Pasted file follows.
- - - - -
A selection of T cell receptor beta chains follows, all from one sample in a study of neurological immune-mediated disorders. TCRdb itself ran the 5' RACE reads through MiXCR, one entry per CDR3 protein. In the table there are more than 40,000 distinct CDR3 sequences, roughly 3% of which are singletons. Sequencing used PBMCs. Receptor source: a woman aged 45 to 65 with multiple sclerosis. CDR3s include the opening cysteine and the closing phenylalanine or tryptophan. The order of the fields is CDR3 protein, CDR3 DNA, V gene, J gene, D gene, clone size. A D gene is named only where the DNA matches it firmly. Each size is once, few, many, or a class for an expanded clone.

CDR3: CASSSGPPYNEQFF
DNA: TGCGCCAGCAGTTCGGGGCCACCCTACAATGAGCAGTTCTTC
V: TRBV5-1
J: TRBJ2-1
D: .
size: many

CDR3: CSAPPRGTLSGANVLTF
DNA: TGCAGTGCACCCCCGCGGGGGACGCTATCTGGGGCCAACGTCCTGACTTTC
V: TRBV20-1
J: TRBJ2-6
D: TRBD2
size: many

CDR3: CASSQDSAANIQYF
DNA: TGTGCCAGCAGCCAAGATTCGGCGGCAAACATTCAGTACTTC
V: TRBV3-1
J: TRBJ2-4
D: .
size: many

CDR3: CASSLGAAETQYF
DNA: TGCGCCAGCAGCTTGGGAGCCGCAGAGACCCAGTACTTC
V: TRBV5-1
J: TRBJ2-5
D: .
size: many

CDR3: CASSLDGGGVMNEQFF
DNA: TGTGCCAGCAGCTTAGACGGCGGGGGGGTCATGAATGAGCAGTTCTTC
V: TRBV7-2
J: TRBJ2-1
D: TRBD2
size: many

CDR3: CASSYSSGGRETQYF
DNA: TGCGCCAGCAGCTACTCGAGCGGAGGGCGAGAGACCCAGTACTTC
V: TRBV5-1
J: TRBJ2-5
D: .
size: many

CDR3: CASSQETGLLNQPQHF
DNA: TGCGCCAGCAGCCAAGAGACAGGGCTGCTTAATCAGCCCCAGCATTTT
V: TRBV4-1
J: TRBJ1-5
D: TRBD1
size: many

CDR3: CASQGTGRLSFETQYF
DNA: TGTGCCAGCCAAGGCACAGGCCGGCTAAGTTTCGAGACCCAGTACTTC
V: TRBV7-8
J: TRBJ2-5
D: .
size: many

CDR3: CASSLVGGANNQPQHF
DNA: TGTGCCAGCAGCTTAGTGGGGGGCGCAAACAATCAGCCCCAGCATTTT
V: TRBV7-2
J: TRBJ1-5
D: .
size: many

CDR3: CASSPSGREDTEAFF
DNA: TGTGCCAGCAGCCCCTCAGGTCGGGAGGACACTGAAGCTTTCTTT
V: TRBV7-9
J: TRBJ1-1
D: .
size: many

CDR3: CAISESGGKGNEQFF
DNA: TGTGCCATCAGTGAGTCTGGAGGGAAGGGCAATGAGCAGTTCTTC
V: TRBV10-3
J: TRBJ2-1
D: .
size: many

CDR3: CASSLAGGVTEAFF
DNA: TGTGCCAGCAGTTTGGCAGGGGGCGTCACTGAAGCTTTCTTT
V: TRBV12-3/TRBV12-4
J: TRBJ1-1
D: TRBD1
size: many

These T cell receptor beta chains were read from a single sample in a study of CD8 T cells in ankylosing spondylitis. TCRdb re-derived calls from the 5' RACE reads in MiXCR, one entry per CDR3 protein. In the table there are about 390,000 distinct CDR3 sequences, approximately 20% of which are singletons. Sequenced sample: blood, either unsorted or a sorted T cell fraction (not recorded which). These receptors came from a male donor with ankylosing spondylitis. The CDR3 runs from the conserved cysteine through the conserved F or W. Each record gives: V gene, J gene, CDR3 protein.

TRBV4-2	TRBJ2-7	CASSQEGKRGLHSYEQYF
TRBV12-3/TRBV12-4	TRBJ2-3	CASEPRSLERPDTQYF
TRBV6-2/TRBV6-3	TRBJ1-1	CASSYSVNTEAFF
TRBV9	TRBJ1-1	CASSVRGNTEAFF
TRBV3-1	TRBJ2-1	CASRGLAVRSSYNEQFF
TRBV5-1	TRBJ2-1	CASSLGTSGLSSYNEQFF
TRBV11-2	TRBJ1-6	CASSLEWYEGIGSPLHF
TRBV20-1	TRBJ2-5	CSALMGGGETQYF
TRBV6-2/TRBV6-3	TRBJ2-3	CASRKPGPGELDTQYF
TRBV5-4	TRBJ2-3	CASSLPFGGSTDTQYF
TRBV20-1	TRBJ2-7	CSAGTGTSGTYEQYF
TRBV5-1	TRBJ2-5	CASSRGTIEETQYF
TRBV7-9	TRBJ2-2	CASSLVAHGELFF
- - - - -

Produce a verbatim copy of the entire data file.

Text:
A selection of T cell receptor beta chains follows, all from one sample in a study of neurological immune-mediated disorders. TCRdb itself ran the 5' RACE reads through MiXCR, one entry per CDR3 protein. In the table there are more than 40,000 distinct CDR3 sequences, roughly 3% of which are singletons. Sequencing used PBMCs. Receptor source: a woman aged 45 to 65 with multiple sclerosis. CDR3s include the opening cysteine and the closing phenylalanine or tryptophan. The order of the fields is CDR3 protein, CDR3 DNA, V gene, J gene, D gene, clone size. A D gene is named only where the DNA matches it firmly. Each size is once, few, many, or a class for an expanded clone.

CDR3: CASSSGPPYNEQFF
DNA: TGCGCCAGCAGTTCGGGGCCACCCTACAATGAGCAGTTCTTC
V: TRBV5-1
J: TRBJ2-1
D: .
size: many

CDR3: CSAPPRGTLSGANVLTF
DNA: TGCAGTGCACCCCCGCGGGGGACGCTATCTGGGGCCAACGTCCTGACTTTC
V: TRBV20-1
J: TRBJ2-6
D: TRBD2
size: many

CDR3: CASSQDSAANIQYF
DNA: TGTGCCAGCAGCCAAGATTCGGCGGCAAACATTCAGTACTTC
V: TRBV3-1
J: TRBJ2-4
D: .
size: many

CDR3: CASSLGAAETQYF
DNA: TGCGCCAGCAGCTTGGGAGCCGCAGAGACCCAGTACTTC
V: TRBV5-1
J: TRBJ2-5
D: .
size: many

CDR3: CASSLDGGGVMNEQFF
DNA: TGTGCCAGCAGCTTAGACGGCGGGGGGGTCATGAATGAGCAGTTCTTC
V: TRBV7-2
J: TRBJ2-1
D: TRBD2
size: many

CDR3: CASSYSSGGRETQYF
DNA: TGCGCCAGCAGCTACTCGAGCGGAGGGCGAGAGACCCAGTACTTC
V: TRBV5-1
J: TRBJ2-5
D: .
size: many

CDR3: CASSQETGLLNQPQHF
DNA: TGCGCCAGCAGCCAAGAGACAGGGCTGCTTAATCAGCCCCAGCATTTT
V: TRBV4-1
J: TRBJ1-5
D: TRBD1
size: many

CDR3: CASQGTGRLSFETQYF
DNA: TGTGCCAGCCAAGGCACAGGCCGGCTAAGTTTCGAGACCCAGTACTTC
V: TRBV7-8
J: TRBJ2-5
D: .
size: many

CDR3: CASSLVGGANNQPQHF
DNA: TGTGCCAGCAGCTTAGTGGGGGGCGCAAACAATCAGCCCCAGCATTTT
V: TRBV7-2
J: TRBJ1-5
D: .
size: many

CDR3: CASSPSGREDTEAFF
DNA: TGTGCCAGCAGCCCCTCAGGTCGGGAGGACACTGAAGCTTTCTTT
V: TRBV7-9
J: TRBJ1-1
D: .
size: many

CDR3: CAISESGGKGNEQFF
DNA: TGTGCCATCAGTGAGTCTGGAGGGAAGGGCAATGAGCAGTTCTTC
V: TRBV10-3
J: TRBJ2-1
D: .
size: many

CDR3: CASSLAGGVTEAFF
DNA: TGTGCCAGCAGTTTGGCAGGGGGCGTCACTGAAGCTTTCTTT
V: TRBV12-3/TRBV12-4
J: TRBJ1-1
D: TRBD1
size: many

These T cell receptor beta chains were read from a single sample in a study of CD8 T cells in ankylosing spondylitis. TCRdb re-derived calls from the 5' RACE reads in MiXCR, one entry per CDR3 protein. In the table there are about 390,000 distinct CDR3 sequences, approximately 20% of which are singletons. Sequenced sample: blood, either unsorted or a sorted T cell fraction (not recorded which). These receptors came from a male donor with ankylosing spondylitis. The CDR3 runs from the conserved cysteine through the conserved F or W. Each record gives: V gene, J gene, CDR3 protein.

TRBV4-2	TRBJ2-7	CASSQEGKRGLHSYEQYF
TRBV12-3/TRBV12-4	TRBJ2-3	CASEPRSLERPDTQYF
TRBV6-2/TRBV6-3	TRBJ1-1	CASSYSVNTEAFF
TRBV9	TRBJ1-1	CASSVRGNTEAFF
TRBV3-1	TRBJ2-1	CASRGLAVRSSYNEQFF
TRBV5-1	TRBJ2-1	CASSLGTSGLSSYNEQFF
TRBV11-2	TRBJ1-6	CASSLEWYEGIGSPLHF
TRBV20-1	TRBJ2-5	CSALMGGGETQYF
TRBV6-2/TRBV6-3	TRBJ2-3	CASRKPGPGELDTQYF
TRBV5-4	TRBJ2-3	CASSLPFGGSTDTQYF
TRBV20-1	TRBJ2-7	CSAGTGTSGTYEQYF
TRBV5-1	TRBJ2-5	CASSRGTIEETQYF
TRBV7-9	TRBJ2-2	CASSLVAHGELFF